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Page from the Newspaper "Yidishe Nyes", Balaclava, Melbourne, Australia, 1984
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Page from the Newspaper "Yidishe Nyes", Balaclava, Melbourne, Australia, 1984

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Page from the newspaper "Yidishe Nyes" (Yiddish News), Balaclava, Melbourne, Australia, 1984. Photo: Than Wyenn
The Oster Visual Documentation Center, ANU - Museum of the Jewish People, Than Wyenn collection

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Melbourne

Capital of the Victoria State, Australia.

According to a Jewish population report released in 2010 from Hebrew University, Australia is the ninth-largest Jewish community in the world. According to the 2011 census, the vast majority (95%) of Australia's Jewish population live in its major cities, with 85% living in either Melbourne or Sydney. In 2011, the estimated Jewish population of Melbourne was 51,129.

Since the 1940s, Melbourne has welcomed several waves of Jewish immigrants from around the world, including Holocaust survivors from Europe and Sephardim from North Africa and the Middle East. During the 1990s, Melbourne experienced a significant influx of Jews from South Africa and the former Soviet Union. There is also a small community of Jews from Israel.

Most of Melbourne's Jewish community lives in distinctly Jewish areas within close proximity to Jewish institutions. The community is largely concentrated in the areas of Caulfield and St. Kilda. Carlisle Street in East St. Kilda is considered the 'main-street' of the Jewish community and is a well-known tourist district.

The most populous Jewish neighborhood in the city is Caulfield North. At an estimated 10,200 people, Jews make up one third of the neighborhood's total population and account for nearly 10% of all Jews in Australia. Approximately 20% of Melbourne's Jews live in the northeastern suburbs of Doncaster and Kew. The suburb of Balaclava resides the largest enclave of Orthodox Jews in Melbourne.

The Jews of Melbourne are mostly of Polish background and Yiddish is still widely spoken by the Jewish community. The Shalom Aleichem College offers the opportunity to connect with the Yiddish language and culture through its many educational and cultural programs.

Many organizations serve the Jewish community of Melbourne. The Jewish Community Council of Victoria is a large umbrella organization representing as many as sixty Jewish agencies in Melbourne and the State of Victoria. Their work includes professional training, community outreach, organizing educational programs, social and cultural events, and combating anti-Semitism. Another prominent Jewish institution is the Zionist Council of Victoria. With more than fifty affiliated organizations, the ZCV is the largest Israel advocacy group in Victoria. The ZCV is also an umbrella organization which includes the Beth Weizmann Community Centre, which itself houses twenty-three organizations, and the Lamm Jewish Library, which has the largest collection of Jewish publications in the southern hemisphere. Other notable organizations include Stand Up, the National Council of Jewish Women, the Sephardi Association of Victoria, and World Emunah. The largest Jewish organization in Australia is Maccabi Victoria. The organization has close to eleven thousand members and twenty-three sports and recreation clubs.

Melbourne also has a number of organizations which specialize in health care and medicine, including Wings of Care, a mental health network, and Hatzolah, an Orthodox Jewish agency that provides emergency medical assistance. The Wolper Jewish Hospital and MASADA Private Hospital have served the Jewish community of Melbourne for generations. MASADA originally began in the 1970s as a Jewish nursing home.

The city of Melbourne and its suburbs have over sixty congregations representing a diversity of Jewish movements. As Australian Jews are closely attached to their European roots, the Conservative and Reconstructionist movements, while well established in their original region of North America, have yet to take hold in Australia.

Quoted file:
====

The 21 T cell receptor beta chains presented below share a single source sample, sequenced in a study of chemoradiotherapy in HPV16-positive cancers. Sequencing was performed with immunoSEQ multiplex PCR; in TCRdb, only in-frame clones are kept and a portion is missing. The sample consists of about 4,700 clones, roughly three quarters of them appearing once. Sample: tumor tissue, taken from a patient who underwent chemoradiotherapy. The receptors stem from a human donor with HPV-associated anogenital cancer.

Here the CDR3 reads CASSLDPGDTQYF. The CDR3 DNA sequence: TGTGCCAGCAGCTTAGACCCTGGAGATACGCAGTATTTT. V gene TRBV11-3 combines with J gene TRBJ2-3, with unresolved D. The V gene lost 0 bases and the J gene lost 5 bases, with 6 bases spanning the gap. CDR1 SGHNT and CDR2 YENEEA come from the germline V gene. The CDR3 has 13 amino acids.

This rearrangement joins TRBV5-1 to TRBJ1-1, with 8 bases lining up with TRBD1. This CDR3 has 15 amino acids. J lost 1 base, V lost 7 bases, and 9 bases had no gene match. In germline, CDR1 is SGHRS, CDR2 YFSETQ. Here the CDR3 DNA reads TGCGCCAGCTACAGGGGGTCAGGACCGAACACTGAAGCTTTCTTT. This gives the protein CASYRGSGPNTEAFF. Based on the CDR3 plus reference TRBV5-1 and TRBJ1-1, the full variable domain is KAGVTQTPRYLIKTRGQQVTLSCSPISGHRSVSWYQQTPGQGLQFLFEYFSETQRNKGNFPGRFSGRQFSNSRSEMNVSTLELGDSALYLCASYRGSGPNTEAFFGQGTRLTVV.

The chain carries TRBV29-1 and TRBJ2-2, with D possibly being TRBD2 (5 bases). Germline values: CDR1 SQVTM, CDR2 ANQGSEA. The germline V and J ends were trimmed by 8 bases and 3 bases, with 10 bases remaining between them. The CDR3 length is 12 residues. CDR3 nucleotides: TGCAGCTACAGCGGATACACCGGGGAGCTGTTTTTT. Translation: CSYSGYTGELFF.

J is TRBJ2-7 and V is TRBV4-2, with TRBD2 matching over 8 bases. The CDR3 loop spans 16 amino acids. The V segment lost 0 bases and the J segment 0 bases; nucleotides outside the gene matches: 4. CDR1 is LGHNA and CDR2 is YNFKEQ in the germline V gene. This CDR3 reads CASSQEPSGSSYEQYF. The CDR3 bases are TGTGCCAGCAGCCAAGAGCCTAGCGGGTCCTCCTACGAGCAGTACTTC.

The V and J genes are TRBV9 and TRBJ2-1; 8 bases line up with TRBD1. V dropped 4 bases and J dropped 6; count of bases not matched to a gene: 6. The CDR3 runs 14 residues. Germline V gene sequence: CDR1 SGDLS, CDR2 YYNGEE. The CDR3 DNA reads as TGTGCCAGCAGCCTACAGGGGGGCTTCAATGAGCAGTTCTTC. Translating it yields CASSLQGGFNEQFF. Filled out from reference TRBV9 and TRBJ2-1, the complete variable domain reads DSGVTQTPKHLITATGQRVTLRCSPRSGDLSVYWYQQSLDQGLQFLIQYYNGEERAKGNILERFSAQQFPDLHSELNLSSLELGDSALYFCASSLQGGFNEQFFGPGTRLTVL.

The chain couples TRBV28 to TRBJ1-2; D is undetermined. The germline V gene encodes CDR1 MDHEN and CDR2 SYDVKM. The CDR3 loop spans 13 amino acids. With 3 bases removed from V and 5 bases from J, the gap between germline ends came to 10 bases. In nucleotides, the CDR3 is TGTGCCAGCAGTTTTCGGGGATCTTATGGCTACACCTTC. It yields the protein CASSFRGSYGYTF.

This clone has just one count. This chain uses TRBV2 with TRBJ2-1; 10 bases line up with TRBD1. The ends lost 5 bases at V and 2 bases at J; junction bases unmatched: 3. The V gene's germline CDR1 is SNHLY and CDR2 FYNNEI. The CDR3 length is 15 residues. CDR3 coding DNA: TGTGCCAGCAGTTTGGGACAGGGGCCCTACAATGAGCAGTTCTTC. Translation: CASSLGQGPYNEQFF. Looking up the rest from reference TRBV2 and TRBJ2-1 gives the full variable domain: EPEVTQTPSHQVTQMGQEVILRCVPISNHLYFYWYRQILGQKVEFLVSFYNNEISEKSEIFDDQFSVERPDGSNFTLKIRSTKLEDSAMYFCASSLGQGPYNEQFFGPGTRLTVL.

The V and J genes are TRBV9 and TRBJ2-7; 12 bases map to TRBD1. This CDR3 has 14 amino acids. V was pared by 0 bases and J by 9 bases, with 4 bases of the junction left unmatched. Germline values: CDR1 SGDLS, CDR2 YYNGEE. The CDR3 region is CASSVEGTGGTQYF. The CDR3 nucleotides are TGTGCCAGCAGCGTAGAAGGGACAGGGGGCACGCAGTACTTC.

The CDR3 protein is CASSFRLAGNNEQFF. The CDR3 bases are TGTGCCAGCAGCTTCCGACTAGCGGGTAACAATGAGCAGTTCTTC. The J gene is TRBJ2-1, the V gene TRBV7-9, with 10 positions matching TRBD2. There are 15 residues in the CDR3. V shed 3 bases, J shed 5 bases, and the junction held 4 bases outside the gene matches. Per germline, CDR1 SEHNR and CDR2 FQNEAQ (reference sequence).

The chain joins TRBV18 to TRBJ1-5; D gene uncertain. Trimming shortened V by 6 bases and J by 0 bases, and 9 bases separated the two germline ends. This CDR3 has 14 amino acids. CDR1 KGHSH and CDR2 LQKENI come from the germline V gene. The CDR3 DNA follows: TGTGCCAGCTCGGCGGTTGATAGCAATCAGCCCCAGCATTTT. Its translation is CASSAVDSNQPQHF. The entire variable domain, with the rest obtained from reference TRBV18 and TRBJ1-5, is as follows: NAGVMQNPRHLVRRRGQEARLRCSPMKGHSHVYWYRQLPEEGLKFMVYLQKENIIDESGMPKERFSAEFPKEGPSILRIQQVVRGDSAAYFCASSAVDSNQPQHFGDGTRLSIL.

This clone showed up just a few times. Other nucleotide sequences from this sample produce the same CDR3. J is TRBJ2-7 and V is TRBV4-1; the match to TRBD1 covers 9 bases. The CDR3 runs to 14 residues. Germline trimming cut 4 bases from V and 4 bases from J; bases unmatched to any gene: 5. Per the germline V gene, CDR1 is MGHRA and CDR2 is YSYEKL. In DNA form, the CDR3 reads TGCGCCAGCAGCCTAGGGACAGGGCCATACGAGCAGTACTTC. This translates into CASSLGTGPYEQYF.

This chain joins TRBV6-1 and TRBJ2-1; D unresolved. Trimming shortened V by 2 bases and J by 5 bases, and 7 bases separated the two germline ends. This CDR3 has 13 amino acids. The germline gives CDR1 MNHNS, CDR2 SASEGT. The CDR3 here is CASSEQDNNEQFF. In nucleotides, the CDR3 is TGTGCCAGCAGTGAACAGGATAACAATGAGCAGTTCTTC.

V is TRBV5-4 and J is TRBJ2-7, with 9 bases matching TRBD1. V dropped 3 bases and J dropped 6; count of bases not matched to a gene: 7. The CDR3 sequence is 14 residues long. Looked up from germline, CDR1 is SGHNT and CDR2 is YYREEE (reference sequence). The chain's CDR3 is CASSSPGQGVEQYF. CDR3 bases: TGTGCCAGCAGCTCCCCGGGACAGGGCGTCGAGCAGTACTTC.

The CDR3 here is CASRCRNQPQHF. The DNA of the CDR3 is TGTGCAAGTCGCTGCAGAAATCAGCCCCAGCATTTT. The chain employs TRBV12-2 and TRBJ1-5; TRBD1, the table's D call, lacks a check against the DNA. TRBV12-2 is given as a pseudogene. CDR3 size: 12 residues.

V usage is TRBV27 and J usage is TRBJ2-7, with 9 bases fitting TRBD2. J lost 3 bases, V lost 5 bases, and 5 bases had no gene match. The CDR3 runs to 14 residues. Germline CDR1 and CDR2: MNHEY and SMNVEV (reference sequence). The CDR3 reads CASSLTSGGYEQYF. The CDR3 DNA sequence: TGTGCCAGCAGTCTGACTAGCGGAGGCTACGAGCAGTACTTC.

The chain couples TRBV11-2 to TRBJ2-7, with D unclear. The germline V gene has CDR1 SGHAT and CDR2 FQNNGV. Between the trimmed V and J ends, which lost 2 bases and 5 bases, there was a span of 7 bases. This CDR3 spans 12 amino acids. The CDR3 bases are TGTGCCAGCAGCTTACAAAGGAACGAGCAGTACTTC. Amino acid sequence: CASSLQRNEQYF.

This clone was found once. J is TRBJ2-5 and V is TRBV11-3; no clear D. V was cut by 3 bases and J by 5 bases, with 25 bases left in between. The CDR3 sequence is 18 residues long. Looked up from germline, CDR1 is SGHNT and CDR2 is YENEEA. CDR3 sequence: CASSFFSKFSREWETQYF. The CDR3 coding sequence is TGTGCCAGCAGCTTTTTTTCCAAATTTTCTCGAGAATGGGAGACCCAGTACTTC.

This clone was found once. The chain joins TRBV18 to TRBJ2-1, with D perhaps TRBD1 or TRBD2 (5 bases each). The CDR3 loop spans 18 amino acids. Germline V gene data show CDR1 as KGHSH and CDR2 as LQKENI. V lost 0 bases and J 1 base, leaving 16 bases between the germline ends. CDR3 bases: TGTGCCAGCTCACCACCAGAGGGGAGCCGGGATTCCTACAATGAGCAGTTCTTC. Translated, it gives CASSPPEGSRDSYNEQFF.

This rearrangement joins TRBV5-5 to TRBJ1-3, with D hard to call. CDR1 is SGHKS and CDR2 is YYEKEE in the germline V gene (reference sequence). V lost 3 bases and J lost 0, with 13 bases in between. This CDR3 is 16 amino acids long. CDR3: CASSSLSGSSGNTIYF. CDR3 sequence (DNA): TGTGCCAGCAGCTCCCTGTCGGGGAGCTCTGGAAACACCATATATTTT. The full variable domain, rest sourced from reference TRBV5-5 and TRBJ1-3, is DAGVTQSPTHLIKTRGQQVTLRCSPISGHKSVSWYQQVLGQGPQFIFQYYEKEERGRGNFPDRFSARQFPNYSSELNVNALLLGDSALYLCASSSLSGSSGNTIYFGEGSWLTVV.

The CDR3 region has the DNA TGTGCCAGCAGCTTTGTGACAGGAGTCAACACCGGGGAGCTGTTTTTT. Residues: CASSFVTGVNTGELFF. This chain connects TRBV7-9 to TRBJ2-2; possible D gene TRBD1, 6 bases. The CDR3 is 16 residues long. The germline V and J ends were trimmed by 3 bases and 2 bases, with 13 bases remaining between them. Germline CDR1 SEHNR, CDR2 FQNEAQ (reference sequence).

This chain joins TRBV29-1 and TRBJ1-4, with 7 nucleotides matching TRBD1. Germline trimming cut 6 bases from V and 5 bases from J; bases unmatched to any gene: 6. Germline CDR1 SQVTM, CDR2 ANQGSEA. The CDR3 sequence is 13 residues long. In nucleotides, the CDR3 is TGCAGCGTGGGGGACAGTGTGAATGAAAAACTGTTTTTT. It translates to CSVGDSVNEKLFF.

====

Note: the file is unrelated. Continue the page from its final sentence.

The East Melbourne Hebrew Congregation, an Orthodox synagogue, is the oldest synagogue in the city; in fact, it had been established 20 years prior to its official consecration in 1877, following its separation from the Melbourne Hebrew Congregation. Another historic synagogue is Temple Beth Israel. Established in 1939, it is the oldest liberal or Reform congregation in Australia. At the center of Melbourne's Sephardi community is the Sassoon Yehuda Synagogue. The congregation was founded in 1977 by a handful of members of the Sephardi community, the majority of whom came from Egypt. Services were conducted in a small house on Darling Road which had been converted for Jewish prayer services until 1990, when the Sephardi Association of Victoria purchased property at its on Hotham Street in East Kilda. The building is recognized for its Moorish architectural design.

One of the most notable features of Jewish life in Melbourne is its Jewish education system. In addition to congregation-based Jewish educational programming, Melbourne has many Jewish day schools, colleges, and education centers. Pre-school programs are offered at Abeles Liberman Pre-School, the Early Learning Center at Bialik College and The King David School. There are ten or more Jewish day schools, including Adass Israel School, Bentleigh Jewish Day School, and The King David School. The city's Jewish colleges include the Beth Rivka Ladies College, Bialik College, Yeshiva College, Mt Scopus Memorial College, Leibler Yavneh College and Shalom Aleichem College.

Many of Australia's most prominent Jewish cultural institutions are found in Melbourne. One in particular is the Jewish Museum of Australia, which was established in 1982 by Rabbi Ronald Lubofski. Until 1995, it was located in the synagogue of Melbourne Hebrew Congregation. In 1992, the Museum purchased a building on Alma Road in St. Kilda and opened its doors three years later as the Jewish Museum of Australia, Gendel Centre of Judaica, in honor of the Museum's benefactors, John and Pauline Gendel. The Museum holds approximately 20,000 objects, 9,000 of which were from Rabbi Lubofski's original collection. Most of the museum's archives document the Jewish experience in Melbourne and Australia from the 1930s through the 1950s. Other significant cultural centers include the Australian Centre for Jewish Civilisation at Monash University, the North Eastern Jewish Centre, and the Jewish Holocaust Centre, which was established in 1984 under the patronage of Yad Vashem. The Kadima Jewish Cultural Centre & National Library features Yiddish and Jewish drama.